5 min read

Beloved Wild Elephant Was Just Shot Dead By A Hunter

There are only 25 elephants left like him in the world.

A beloved elephant with beautiful tusks was shot dead by a trophy hunter in Zimbabwe late last month — and people everywhere are mourning the loss. 

Called a "big tusker" because of his long tusks that practically reached the ground, the bull elephant was being studied by researchers who had fitted him with a radio collar. But that didn't save his life. And there could be as few as 25 big tuskers left on the planet.

“There is no law that protects a collared animal from being hunted in Zimbabwe," the Frankfurt Zoological Society (FZS), which was studying the animal, wrote in a statement about the animal's death. "But there is general acceptance that the ethical position is that a hunter will avoid shooting an animal with a collar."

Because of the ivory trade and habitat loss, elephants are dying far faster than they are being born — if nothing changes, they could go extinct in our lifetime. The death of a big tusker removes strong genetic strands from the gene pool, further threatening elephants. 

"In trophy hunts, the elephants sought out are large males with big tusks as these make for the more ‘impressive’ kill," a spokesperson from the David Sheldrick Wildlife Trust (DSWT), an organization that helps elephants by raising calves orphaned by poachers, told The Dodo. "However, these older males are in fact the primary breeders and their size and age is in itself an indicator of their genetic health. Taking out these males removes this strong gene pool from wild populations, compromising the next generation of a species already in worrying decline."

Big tusker elephant in Africa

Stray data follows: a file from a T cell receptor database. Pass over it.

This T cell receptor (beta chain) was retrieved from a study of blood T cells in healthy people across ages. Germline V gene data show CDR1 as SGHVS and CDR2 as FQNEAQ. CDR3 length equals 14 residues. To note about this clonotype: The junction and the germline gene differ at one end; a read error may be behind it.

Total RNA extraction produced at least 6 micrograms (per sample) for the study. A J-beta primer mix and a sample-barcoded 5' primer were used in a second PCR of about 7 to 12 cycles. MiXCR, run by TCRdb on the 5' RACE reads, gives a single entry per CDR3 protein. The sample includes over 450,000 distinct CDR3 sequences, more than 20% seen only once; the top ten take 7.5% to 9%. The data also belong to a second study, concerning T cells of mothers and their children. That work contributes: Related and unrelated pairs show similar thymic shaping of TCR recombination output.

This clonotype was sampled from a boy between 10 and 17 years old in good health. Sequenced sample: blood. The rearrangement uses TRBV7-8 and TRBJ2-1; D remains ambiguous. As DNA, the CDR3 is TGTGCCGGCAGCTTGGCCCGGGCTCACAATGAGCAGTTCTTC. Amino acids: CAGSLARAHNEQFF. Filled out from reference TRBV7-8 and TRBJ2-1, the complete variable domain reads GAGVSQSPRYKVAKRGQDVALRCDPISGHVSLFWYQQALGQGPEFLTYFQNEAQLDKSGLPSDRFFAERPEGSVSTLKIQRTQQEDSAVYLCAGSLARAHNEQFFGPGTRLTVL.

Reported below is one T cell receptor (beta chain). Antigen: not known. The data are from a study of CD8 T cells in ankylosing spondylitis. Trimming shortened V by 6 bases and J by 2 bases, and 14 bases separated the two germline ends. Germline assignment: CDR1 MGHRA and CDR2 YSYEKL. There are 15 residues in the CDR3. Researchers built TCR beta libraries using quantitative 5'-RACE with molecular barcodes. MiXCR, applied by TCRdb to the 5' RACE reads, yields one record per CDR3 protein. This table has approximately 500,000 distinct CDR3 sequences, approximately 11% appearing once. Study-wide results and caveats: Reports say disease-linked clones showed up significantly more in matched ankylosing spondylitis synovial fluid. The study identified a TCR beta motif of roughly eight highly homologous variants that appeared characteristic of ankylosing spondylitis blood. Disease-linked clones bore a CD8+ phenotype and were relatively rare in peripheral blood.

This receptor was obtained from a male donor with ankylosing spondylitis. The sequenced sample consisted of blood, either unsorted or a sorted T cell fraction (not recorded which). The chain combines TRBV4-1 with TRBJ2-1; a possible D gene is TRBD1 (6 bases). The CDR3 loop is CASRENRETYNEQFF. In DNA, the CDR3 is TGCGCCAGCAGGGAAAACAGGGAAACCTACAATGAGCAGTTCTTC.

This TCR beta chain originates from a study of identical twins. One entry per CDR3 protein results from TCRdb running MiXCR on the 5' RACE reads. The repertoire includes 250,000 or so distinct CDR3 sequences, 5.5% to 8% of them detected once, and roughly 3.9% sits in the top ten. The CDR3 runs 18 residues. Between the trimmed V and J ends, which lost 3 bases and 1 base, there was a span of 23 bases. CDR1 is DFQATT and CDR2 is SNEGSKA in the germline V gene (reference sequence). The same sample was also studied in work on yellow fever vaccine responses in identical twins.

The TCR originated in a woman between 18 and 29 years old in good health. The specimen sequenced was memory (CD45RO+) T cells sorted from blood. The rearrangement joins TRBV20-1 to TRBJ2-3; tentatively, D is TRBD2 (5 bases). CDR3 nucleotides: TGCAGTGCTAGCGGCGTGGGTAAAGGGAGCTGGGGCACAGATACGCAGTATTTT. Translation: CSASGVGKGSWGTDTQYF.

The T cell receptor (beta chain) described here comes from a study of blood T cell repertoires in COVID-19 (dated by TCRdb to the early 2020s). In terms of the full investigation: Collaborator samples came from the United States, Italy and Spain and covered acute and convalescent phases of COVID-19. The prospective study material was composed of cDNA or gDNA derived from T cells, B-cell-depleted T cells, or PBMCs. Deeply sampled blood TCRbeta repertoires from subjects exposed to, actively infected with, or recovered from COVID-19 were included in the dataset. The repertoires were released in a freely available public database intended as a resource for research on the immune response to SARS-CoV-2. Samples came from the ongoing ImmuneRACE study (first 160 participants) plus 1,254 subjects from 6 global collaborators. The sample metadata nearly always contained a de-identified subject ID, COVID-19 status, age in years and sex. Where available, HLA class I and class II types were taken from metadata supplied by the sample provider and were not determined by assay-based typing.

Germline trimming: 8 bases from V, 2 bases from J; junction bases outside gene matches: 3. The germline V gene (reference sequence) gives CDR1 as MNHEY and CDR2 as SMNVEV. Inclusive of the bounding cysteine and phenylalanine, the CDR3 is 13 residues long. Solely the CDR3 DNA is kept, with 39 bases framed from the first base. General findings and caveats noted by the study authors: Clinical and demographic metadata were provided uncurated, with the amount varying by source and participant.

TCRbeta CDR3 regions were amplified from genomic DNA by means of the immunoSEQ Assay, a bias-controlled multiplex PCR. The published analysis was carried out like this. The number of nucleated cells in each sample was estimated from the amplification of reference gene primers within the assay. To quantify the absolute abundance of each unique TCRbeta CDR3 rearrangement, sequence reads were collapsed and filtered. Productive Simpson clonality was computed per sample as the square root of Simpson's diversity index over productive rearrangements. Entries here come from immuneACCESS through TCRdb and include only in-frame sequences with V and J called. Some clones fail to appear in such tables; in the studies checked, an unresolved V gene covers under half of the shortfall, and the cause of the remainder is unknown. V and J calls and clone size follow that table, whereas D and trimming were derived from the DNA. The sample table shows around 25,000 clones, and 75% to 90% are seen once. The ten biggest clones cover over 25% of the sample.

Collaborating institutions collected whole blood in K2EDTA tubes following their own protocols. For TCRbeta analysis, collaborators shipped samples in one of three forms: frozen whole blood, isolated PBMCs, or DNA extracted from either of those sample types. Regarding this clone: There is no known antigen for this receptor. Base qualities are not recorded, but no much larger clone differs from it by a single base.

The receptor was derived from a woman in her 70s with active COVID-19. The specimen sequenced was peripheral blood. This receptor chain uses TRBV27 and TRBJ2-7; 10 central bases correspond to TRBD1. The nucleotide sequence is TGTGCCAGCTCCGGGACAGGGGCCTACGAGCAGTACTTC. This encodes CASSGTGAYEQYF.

Big tusker elephant in Africa | Shutterstock

"Human greed continues to outweigh the value of life," Scott Blaise, CEO of the Global Sanctuary for Elephants (GSE), told The Dodo. "There are few elephants of this iconic status who remain; as trophy hunters take them out one by one, elephants as we know them may be forever changed."

The Zimbabwe Professional Hunters and Guides Association (ZPHGA) is calling the death of this elephant “a genuine mistake due to a lack of communication.” A photo of the hunter, who reportedly traveled from Russia to participate in the hunt, has surfaced, showing him standing proudly beside the dead elephant.

"Considering all we know about elephants, their sentience, their family structures and emotional capacity, trophy hunting is utterly unjustifiable and belongs in the past," the DSWT spokesperson said. "For this elephant, his collar should have afforded him a safety net. Now, however, we’ll no longer be able to learn from this bull whose life was spent for the thrill of a kill." 

To call for stricter protections of elephants and animals collared for research, you can sign this petition. You can also help elephants by donating to DSWT and to GSE.